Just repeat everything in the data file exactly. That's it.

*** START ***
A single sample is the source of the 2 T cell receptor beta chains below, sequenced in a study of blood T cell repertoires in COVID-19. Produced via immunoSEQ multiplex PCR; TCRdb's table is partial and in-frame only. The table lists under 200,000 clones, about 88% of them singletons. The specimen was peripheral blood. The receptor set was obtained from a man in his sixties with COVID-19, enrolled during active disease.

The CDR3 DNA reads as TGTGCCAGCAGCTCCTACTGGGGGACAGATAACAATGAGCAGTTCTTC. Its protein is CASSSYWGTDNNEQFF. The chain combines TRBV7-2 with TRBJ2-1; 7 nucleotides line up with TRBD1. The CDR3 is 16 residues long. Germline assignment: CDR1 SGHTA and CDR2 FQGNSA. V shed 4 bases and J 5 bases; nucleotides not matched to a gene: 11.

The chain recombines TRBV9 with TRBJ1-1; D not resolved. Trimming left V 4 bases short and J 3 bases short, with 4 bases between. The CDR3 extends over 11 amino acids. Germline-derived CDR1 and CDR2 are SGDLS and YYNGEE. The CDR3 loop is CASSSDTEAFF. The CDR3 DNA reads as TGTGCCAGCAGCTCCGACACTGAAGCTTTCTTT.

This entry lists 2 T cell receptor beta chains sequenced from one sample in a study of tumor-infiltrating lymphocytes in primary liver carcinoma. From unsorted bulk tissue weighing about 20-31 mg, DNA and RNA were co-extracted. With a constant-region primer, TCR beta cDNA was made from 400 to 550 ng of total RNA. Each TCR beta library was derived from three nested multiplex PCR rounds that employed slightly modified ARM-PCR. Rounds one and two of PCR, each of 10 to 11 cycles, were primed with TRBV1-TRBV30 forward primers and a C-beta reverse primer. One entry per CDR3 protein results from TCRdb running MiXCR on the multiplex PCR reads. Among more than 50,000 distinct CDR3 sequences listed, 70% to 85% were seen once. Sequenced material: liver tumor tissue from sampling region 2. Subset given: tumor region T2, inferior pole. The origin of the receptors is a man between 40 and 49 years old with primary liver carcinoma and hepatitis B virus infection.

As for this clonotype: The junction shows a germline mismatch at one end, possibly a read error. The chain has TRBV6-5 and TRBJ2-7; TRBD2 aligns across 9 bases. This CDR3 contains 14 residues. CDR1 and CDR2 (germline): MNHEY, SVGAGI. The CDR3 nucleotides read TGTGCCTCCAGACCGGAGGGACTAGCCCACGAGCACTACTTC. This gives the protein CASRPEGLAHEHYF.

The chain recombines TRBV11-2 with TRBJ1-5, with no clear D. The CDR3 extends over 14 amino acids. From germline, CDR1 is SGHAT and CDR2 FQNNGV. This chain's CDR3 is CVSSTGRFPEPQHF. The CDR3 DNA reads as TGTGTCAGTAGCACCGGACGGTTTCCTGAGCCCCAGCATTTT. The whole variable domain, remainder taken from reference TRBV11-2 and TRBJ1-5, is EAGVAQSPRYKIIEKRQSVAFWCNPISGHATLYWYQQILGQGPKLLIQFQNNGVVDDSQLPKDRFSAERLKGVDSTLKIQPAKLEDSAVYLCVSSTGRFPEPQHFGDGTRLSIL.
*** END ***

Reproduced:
A single sample is the source of the 2 T cell receptor beta chains below, sequenced in a study of blood T cell repertoires in COVID-19. Produced via immunoSEQ multiplex PCR; TCRdb's table is partial and in-frame only. The table lists under 200,000 clones, about 88% of them singletons. The specimen was peripheral blood. The receptor set was obtained from a man in his sixties with COVID-19, enrolled during active disease.

The CDR3 DNA reads as TGTGCCAGCAGCTCCTACTGGGGGACAGATAACAATGAGCAGTTCTTC. Its protein is CASSSYWGTDNNEQFF. The chain combines TRBV7-2 with TRBJ2-1; 7 nucleotides line up with TRBD1. The CDR3 is 16 residues long. Germline assignment: CDR1 SGHTA and CDR2 FQGNSA. V shed 4 bases and J 5 bases; nucleotides not matched to a gene: 11.

The chain recombines TRBV9 with TRBJ1-1; D not resolved. Trimming left V 4 bases short and J 3 bases short, with 4 bases between. The CDR3 extends over 11 amino acids. Germline-derived CDR1 and CDR2 are SGDLS and YYNGEE. The CDR3 loop is CASSSDTEAFF. The CDR3 DNA reads as TGTGCCAGCAGCTCCGACACTGAAGCTTTCTTT.

This entry lists 2 T cell receptor beta chains sequenced from one sample in a study of tumor-infiltrating lymphocytes in primary liver carcinoma. From unsorted bulk tissue weighing about 20-31 mg, DNA and RNA were co-extracted. With a constant-region primer, TCR beta cDNA was made from 400 to 550 ng of total RNA. Each TCR beta library was derived from three nested multiplex PCR rounds that employed slightly modified ARM-PCR. Rounds one and two of PCR, each of 10 to 11 cycles, were primed with TRBV1-TRBV30 forward primers and a C-beta reverse primer. One entry per CDR3 protein results from TCRdb running MiXCR on the multiplex PCR reads. Among more than 50,000 distinct CDR3 sequences listed, 70% to 85% were seen once. Sequenced material: liver tumor tissue from sampling region 2. Subset given: tumor region T2, inferior pole. The origin of the receptors is a man between 40 and 49 years old with primary liver carcinoma and hepatitis B virus infection.

As for this clonotype: The junction shows a germline mismatch at one end, possibly a read error. The chain has TRBV6-5 and TRBJ2-7; TRBD2 aligns across 9 bases. This CDR3 contains 14 residues. CDR1 and CDR2 (germline): MNHEY, SVGAGI. The CDR3 nucleotides read TGTGCCTCCAGACCGGAGGGACTAGCCCACGAGCACTACTTC. This gives the protein CASRPEGLAHEHYF.

The chain recombines TRBV11-2 with TRBJ1-5, with no clear D. The CDR3 extends over 14 amino acids. From germline, CDR1 is SGHAT and CDR2 FQNNGV. This chain's CDR3 is CVSSTGRFPEPQHF. The CDR3 DNA reads as TGTGTCAGTAGCACCGGACGGTTTCCTGAGCCCCAGCATTTT. The whole variable domain, remainder taken from reference TRBV11-2 and TRBJ1-5, is EAGVAQSPRYKIIEKRQSVAFWCNPISGHATLYWYQQILGQGPKLLIQFQNNGVVDDSQLPKDRFSAERLKGVDSTLKIQPAKLEDSAVYLCVSSTGRFPEPQHFGDGTRLSIL.